Paleo 101 Guide

Free Paleo 101 Quick-Start Guide

Get Started the Smart Way. Feel and Look Better, Faster!

Free Paleo 101 Guide

Pastured Eggs from Free-Range Chickens: Are They Healthier?

Jeremy Hendon | January 6
Pastured Eggs from Free-Range Chickens: Are They Healthier?

Eggs are a huge part of modern diets, but the ways we raise chickens has changed a lot over the past 100 years.

To be fair, egg consumption has probably been a big part of our diets as long as humans have been…well…human. Imagine carrying home a whopping 19-inch egg from the prehistoric dinosaur segnosaurus, who laid the biggest eggs we’ve ever seen! (Just kidding, of course – humans never existed anywhere near the same time as any yummy dinosaur eggs.)

Nowadays, egg consumption around the world is unfortunately dinosaur-free, so we’re left with what makes up the bulk of the world’s modern egg diet—quail eggs in Asia, ostrich eggs in Africa, and of course, chicken eggs pretty much everywhere else.

Among these eggs are a sometimes-overwhelming number of options—cage-free, organic, all-natural, free-range, and pastured, to name just a few.
So what good are pastured and free-range eggs anyway, and what makes them different from eggs that are farmed in the typical way?

Click To Download Your Paleo Diet Food List

How Chickens are Raised

1. Not surprisingly, pastured chickens are given pasture to roam around in. This is different from just “free-range,” where the chickens may be let out of their coop but just into a dirt enclosure where they can walk around. So there’s a pretty big difference, at least from an animal-welfare perspective between pastured and free-range.

2. Because pastured chickens are not restricted to dirt enclosures, they are free to wander in and consume grasses. This eliminates the processed food that most chickens are fed, which often includes leftover oil (like soybean oil from restaurants) and even, as the FDA admits, arsenic. (And we all know that pretty much anything that goes into the chicken eventually makes its way to humans through the eggs.)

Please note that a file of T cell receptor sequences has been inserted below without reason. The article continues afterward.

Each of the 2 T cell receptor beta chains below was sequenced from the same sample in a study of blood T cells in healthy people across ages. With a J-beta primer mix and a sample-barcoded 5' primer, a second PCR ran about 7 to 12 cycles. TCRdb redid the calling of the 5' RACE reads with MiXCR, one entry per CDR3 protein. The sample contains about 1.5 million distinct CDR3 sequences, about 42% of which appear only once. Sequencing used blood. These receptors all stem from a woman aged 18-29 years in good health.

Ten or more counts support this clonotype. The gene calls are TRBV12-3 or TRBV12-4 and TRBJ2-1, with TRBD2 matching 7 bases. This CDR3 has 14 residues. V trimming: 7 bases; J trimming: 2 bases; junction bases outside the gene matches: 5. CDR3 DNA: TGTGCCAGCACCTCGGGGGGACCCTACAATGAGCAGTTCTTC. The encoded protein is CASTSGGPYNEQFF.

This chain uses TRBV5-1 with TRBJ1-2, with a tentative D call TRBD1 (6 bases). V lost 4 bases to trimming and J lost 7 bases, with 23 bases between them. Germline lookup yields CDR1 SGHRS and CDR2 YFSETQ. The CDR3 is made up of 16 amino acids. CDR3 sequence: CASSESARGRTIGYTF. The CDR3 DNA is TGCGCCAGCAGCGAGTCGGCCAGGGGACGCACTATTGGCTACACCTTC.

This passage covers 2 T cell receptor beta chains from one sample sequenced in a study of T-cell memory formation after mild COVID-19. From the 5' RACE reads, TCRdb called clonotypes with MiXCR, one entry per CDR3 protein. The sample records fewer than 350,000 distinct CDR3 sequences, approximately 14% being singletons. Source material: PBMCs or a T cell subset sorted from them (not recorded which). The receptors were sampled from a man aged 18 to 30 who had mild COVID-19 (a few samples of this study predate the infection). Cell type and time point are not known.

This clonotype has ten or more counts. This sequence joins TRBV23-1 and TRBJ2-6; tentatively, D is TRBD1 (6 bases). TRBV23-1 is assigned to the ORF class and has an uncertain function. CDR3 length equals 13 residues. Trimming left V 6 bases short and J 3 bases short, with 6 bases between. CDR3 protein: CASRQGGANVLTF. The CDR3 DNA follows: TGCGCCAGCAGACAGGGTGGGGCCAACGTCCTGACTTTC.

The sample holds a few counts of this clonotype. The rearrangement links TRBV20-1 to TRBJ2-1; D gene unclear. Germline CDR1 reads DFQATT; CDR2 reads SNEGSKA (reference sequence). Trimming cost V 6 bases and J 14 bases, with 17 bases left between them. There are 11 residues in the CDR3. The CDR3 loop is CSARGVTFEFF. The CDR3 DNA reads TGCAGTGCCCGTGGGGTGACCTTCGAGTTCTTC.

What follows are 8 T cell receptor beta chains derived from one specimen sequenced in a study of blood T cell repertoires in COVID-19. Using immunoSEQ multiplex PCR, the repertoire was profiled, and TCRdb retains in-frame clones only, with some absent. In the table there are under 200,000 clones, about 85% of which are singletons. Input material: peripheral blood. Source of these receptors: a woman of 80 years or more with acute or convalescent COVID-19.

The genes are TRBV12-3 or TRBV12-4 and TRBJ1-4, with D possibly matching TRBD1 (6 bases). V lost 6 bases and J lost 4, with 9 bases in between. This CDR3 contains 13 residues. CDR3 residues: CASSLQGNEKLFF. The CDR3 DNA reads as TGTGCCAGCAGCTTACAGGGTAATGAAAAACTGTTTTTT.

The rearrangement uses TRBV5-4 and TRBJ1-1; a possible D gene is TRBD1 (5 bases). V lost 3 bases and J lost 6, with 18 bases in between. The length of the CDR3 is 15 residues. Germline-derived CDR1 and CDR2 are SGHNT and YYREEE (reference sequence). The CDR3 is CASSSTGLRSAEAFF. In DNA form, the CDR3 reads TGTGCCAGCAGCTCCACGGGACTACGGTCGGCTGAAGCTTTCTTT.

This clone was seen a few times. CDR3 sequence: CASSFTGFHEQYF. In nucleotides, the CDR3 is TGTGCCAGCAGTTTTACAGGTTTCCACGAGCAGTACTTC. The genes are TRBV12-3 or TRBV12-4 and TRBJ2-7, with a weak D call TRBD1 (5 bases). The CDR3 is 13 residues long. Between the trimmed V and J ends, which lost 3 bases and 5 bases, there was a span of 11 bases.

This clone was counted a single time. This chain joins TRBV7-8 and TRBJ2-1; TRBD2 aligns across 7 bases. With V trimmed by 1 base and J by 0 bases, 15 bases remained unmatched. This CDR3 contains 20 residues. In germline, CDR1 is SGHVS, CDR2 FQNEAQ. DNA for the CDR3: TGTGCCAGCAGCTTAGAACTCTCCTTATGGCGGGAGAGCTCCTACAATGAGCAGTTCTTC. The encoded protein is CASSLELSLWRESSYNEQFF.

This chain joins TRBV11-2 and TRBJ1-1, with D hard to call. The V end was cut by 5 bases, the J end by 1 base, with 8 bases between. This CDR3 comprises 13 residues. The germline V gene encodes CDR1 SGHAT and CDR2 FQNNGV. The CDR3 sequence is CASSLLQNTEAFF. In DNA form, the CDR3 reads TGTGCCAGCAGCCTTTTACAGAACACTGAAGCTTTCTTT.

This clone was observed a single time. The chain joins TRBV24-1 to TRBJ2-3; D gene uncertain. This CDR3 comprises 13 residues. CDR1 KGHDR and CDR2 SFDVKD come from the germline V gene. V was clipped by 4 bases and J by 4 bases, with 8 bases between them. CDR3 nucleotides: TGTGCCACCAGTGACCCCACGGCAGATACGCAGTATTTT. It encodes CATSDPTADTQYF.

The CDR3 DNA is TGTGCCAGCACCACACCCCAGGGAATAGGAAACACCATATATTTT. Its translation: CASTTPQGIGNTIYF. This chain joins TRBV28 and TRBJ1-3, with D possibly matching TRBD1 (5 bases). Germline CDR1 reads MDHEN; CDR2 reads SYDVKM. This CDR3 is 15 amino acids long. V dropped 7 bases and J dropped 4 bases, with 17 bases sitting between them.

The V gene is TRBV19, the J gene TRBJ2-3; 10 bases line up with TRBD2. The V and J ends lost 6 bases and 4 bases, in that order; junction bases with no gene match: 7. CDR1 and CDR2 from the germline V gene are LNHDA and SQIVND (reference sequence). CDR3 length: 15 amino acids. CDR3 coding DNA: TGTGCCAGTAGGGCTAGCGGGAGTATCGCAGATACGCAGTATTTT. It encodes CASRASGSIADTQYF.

3. In addition to a wide variety of grasses, pastured chickens are also free to consume their natural diet, which includes bugs, worms, seeds, and dirt. Because this is what they would eat in the wild, the chickens and the eggs they produce will be more nutritious.

Why Pastured Eggs are Healthier

1. Chickens that have access to their natural diets in a pasture produce eggs that are packed with beta-carotenes, which are responsible for the yellow color of the yolk. (This is why, if you have ever been to places like Eastern Europe where chickens are typically raised in the back yard, the yolks are very orange instead of yellow—more beta-carotene.) This helps you maintain a healthy weight and protects your skin from being damaged by the sun.

2. You can expect two times more omega-3 in pastured eggs, due largely to the higher amount of grasses in the diet of pastured chickens. Omega-3 fatty acids reduce inflammation throughout the body, thereby lowering the risk for inflammatory diseases like heart disease and asthma. Some research also suggests that omega-3s can reduce depression and help to protect against Alzheimer’s and dementia.

3. Pastured eggs have, on average, three times as much vitamin E as regular eggs. Vitamin E has antioxidant properties that prevent damage in your body, such as the destruction of vitamin A through oxidation reactions. Vitamin E also improves the health of cell membranes, and since cells make up every single part of our body, we need them to be healthy!


It’s pretty clear that eggs from pastured chickens are nutritionally superior to industrially-produced eggs.

As far as labels go, “pastured” makes a lot more difference than “free-range,” “cage-free,” or “organic.”

And apart from nutrition, pastured chickens tend to have better living conditions. (Note, however, that this is not universally true. The truth is that chickens are quite mean animals in a lot of ways, and if they’re pastured along with too many other chickens, they’ll live short and brutish lives.)

Images: Copyright (c) WavebreakMediaMicro from Fotolia